Welcome Address from new ACP Chair, Professor Andrew Wardley
It is a great honour to be appointed the Chair of the Association of Cancer Physicians.
I would like to thank Professor David Cunningham for his leadership through the extremely turbulent COVID crisis, and the challenges faced by our speciality over the last 5 years.
I have been an active member of the ACP since 1997. I was fortunate to have the opportunity to successfully lead breast cancer research in Manchester for 20 years and become a leader in national and international trials, many of which have led to major advances in breast cancer outcomes for patients.
If you are working as a medical oncologist, or a trainee, in the UK then I would highly recommend you join the ACP. The ACP provides a support network for Medical Oncologists, providing education, mentoring support, and knowledge to aid you in your career aspirations. It is extremely important that we unite as clinicians to meet the population health challenges currently faced in healthcare system today. I ask our members to encourage your colleagues to join or renew their membership so that we can unite in numbers, voice and strengthen our community for future generations.
The ACP averted perhaps the biggest threat to our speciality in the UK in 2022, viz. Medical Oncologists being required to undertake acute unselected take, through successfully working with our clinical oncology colleagues in Royal College of Radiologists (RCR). Dr Jackie Newby led the key work of creating a combined core curriculum which has been a great success with trainees and will continue to be for generations to come. Significant progress has been made, through the leadership of Professor Peter Selby, in the Closer Working Group with RCR where strong foundations have been formed for us to build upon.
For those of you who know me, you will know I am passionate about improving quality of and access to care for cancer patients. I recognise the need for an integrated partnership approach to delivering oncology services. I have, throughout my career, engaged closely and openly across all communities and professionals, developing strong collaborations and partnerships enabling improvement in the rapidly evolving cancer care domain. From conceiving, developing and leading a fully integrated, patient focussed, research centred, holistic breast cancer service directly improving patient care and access to new treatments, from 2001 to implementation of many of these advances into services developments through commissioning initiatives locally and nationally, and contributed to international breast cancer guidelines. Indeed, the nature of cancer requires all aspects of the health system to be actively engaged to achieve desired outcomes and quality. It is important that we work closely to develop relationships with professionals, other than oncologists, involved in the delivery of cancer care. I am committed to leading innovative changes in treatments and redesigning models of cancer care across cancer systems, especially relating to systemic anti-cancer therapies.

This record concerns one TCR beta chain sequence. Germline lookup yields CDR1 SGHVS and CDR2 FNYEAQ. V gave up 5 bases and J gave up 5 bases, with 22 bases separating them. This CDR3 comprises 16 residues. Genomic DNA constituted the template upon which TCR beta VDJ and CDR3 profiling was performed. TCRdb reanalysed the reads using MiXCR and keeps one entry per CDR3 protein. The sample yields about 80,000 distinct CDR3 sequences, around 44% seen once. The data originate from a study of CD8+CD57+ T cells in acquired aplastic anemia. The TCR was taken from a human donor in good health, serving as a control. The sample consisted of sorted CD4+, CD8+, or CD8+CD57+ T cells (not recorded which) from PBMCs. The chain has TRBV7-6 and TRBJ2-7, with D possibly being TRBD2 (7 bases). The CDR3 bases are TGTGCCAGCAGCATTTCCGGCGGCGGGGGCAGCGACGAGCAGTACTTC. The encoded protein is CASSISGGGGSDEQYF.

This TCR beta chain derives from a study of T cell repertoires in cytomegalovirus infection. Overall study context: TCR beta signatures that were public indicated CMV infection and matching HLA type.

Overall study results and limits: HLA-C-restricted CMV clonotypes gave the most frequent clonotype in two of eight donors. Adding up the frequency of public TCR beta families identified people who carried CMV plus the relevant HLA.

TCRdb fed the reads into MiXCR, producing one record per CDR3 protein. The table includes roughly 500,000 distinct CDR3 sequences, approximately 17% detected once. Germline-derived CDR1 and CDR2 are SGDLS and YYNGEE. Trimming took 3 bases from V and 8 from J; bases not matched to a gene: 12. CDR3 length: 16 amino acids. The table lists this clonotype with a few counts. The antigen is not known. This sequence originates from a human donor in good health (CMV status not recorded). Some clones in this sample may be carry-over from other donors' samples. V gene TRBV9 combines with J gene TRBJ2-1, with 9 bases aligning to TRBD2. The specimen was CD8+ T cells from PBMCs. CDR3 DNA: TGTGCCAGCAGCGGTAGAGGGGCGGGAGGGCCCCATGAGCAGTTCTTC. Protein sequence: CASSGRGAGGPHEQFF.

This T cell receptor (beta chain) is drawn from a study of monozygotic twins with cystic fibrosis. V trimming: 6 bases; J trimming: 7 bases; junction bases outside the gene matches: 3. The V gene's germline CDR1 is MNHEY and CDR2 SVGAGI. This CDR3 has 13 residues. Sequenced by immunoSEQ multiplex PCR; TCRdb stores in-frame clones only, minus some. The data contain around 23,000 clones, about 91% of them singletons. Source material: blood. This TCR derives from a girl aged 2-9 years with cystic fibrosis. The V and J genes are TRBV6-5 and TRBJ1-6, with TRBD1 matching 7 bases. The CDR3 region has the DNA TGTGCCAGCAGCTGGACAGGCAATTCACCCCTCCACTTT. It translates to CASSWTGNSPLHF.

I am acutely aware of the challenges facing the NHS and cancer medicine particularly with respect to workforce issues and training. I have witnessed and had the pleasure to be part of the enormous changes in cancer medicine over the last 3 decades with unparalleled scientific and therapeutic advances in oncology. Pharmacological treatment of cancer has progressed from chemotherapy and hormonal agents pre-millennium, to the use of targeted treatments, immunotherapies, and chimeric antigen receptor (CAR)-T cell therapies today. Between 2012 and 2021, 169 new active substances were successfully developed for treatment of cancer and have come into practice placing an enormous strain on you all.
It is in our nature as Medical Oncologists to strive to answer questions to improve patient care and outcomes. It saddens me to hear of the difficulties many of you have in not being able to open clinical trials to answer these questions. I acknowledge the UK’s delivery of industry run clinical trials has fallen 44% between 2017/18 and 2021/22 and from 4th to 10th in the world ranking. The UK has not kept pace with the treatment revolution and there are many parts of the UK where oncology staff, services and consequently, our patients are suffering.
I recognise it is important that these issues are addressed urgently, where I look forward to having those conversations from Council to Commons to evoke a positive change in the interest of research.
As an enthusiastic advocate of collaborative working, population health and equality, I will continue to strive for a single clinical voice for oncology in the UK.
Thank you for joining me in this journey, where I hope to represent you well and will always welcome any suggestions.
Please feel free to contact me.
Andrew Michael Wardley